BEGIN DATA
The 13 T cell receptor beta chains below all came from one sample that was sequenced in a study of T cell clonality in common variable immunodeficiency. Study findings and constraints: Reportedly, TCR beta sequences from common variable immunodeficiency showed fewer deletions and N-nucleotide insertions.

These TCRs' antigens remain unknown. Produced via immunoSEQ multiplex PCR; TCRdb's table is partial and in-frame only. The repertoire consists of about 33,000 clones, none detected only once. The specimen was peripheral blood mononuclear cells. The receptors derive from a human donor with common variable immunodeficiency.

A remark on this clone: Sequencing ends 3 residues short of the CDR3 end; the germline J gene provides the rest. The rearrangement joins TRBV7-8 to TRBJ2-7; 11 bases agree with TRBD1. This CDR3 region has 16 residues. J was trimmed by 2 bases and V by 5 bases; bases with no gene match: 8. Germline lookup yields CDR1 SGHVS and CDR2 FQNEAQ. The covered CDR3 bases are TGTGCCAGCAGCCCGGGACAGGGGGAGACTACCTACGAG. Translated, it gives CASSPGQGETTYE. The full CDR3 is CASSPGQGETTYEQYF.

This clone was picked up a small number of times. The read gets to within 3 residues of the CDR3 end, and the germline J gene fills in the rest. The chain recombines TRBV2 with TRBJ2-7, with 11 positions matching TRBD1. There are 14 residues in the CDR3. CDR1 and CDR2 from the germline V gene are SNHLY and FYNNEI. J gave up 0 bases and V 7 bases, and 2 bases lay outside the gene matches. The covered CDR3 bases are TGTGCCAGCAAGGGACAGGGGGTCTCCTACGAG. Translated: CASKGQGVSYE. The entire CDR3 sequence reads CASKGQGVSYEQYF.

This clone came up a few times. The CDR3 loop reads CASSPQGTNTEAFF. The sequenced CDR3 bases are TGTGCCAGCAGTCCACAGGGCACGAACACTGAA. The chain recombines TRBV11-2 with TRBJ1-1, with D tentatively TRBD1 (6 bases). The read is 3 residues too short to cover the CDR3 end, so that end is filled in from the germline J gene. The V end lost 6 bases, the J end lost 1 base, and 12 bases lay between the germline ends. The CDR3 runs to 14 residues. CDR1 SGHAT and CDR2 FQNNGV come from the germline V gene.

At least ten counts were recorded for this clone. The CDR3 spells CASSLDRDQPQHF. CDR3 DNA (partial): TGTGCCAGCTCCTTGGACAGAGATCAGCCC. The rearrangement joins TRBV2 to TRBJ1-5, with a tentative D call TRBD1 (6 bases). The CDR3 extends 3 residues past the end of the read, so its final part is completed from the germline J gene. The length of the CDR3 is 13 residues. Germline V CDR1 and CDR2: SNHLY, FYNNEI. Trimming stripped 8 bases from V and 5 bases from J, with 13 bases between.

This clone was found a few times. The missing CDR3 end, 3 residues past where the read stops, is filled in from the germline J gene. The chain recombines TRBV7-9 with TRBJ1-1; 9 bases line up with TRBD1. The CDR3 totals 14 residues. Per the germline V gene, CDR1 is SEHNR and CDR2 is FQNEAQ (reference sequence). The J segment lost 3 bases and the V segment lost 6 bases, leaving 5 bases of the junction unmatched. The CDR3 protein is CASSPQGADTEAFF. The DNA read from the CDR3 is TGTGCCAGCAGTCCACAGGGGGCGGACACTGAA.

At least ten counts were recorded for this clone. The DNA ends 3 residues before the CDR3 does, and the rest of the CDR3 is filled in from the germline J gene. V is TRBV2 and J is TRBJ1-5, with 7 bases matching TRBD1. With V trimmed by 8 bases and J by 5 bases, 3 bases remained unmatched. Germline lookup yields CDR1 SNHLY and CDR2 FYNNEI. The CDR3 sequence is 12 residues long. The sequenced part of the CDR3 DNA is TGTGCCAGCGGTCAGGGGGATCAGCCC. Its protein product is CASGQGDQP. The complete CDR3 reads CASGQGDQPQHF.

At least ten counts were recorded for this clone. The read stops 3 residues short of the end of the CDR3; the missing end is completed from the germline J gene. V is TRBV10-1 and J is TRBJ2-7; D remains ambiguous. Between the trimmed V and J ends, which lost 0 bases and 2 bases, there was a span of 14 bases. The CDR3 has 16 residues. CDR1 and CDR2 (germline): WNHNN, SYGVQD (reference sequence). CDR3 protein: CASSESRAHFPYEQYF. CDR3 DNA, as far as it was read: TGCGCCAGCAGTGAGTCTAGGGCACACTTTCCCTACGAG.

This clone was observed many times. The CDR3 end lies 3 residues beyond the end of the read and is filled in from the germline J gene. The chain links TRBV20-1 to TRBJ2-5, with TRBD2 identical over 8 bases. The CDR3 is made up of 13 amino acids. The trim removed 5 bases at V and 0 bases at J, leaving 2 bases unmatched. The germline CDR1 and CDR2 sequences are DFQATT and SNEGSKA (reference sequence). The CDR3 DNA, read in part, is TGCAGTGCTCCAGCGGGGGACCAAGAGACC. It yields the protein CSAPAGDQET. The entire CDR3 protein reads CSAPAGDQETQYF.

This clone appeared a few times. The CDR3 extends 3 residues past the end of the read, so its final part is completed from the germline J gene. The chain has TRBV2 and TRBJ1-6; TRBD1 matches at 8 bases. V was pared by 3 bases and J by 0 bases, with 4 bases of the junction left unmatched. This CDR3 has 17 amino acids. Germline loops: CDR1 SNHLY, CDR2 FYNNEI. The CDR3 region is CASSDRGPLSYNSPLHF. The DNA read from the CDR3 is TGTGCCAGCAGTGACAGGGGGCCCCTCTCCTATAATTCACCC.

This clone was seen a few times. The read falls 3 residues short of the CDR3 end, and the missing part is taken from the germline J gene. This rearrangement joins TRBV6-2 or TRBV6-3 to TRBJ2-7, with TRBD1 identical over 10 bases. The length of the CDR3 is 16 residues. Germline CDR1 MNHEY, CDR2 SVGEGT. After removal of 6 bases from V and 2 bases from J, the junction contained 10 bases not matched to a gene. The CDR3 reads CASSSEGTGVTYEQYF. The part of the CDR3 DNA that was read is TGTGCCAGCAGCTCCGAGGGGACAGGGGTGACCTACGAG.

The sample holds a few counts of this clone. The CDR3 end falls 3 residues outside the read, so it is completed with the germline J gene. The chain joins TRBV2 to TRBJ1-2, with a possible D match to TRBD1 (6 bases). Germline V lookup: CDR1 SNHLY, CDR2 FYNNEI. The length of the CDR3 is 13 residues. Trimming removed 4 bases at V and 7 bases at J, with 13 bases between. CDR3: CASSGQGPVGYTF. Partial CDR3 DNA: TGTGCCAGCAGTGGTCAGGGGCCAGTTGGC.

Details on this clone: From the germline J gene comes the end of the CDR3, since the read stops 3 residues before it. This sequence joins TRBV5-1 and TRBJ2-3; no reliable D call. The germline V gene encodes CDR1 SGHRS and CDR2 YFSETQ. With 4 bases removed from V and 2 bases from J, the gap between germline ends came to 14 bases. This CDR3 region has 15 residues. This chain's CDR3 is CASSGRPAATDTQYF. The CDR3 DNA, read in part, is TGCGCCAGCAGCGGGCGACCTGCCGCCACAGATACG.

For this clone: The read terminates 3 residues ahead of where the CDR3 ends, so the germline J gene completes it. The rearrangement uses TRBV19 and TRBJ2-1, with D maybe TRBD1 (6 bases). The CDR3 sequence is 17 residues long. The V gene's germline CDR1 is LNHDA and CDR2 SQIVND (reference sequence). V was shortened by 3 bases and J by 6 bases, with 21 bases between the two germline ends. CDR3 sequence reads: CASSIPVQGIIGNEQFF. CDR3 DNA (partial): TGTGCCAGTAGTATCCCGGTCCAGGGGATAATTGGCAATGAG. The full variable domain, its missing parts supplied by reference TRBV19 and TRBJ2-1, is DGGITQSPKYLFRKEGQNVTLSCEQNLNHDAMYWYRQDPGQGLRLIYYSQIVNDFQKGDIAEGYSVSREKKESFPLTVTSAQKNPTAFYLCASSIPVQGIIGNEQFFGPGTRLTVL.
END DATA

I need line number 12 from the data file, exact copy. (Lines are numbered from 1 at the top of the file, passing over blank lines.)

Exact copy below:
This clone was seen a few times. The read falls 3 residues short of the CDR3 end, and the missing part is taken from the germline J gene. This rearrangement joins TRBV6-2 or TRBV6-3 to TRBJ2-7, with TRBD1 identical over 10 bases. The length of the CDR3 is 16 residues. Germline CDR1 MNHEY, CDR2 SVGEGT. After removal of 6 bases from V and 2 bases from J, the junction contained 10 bases not matched to a gene. The CDR3 reads CASSSEGTGVTYEQYF. The part of the CDR3 DNA that was read is TGTGCCAGCAGCTCCGAGGGGACAGGGGTGACCTACGAG.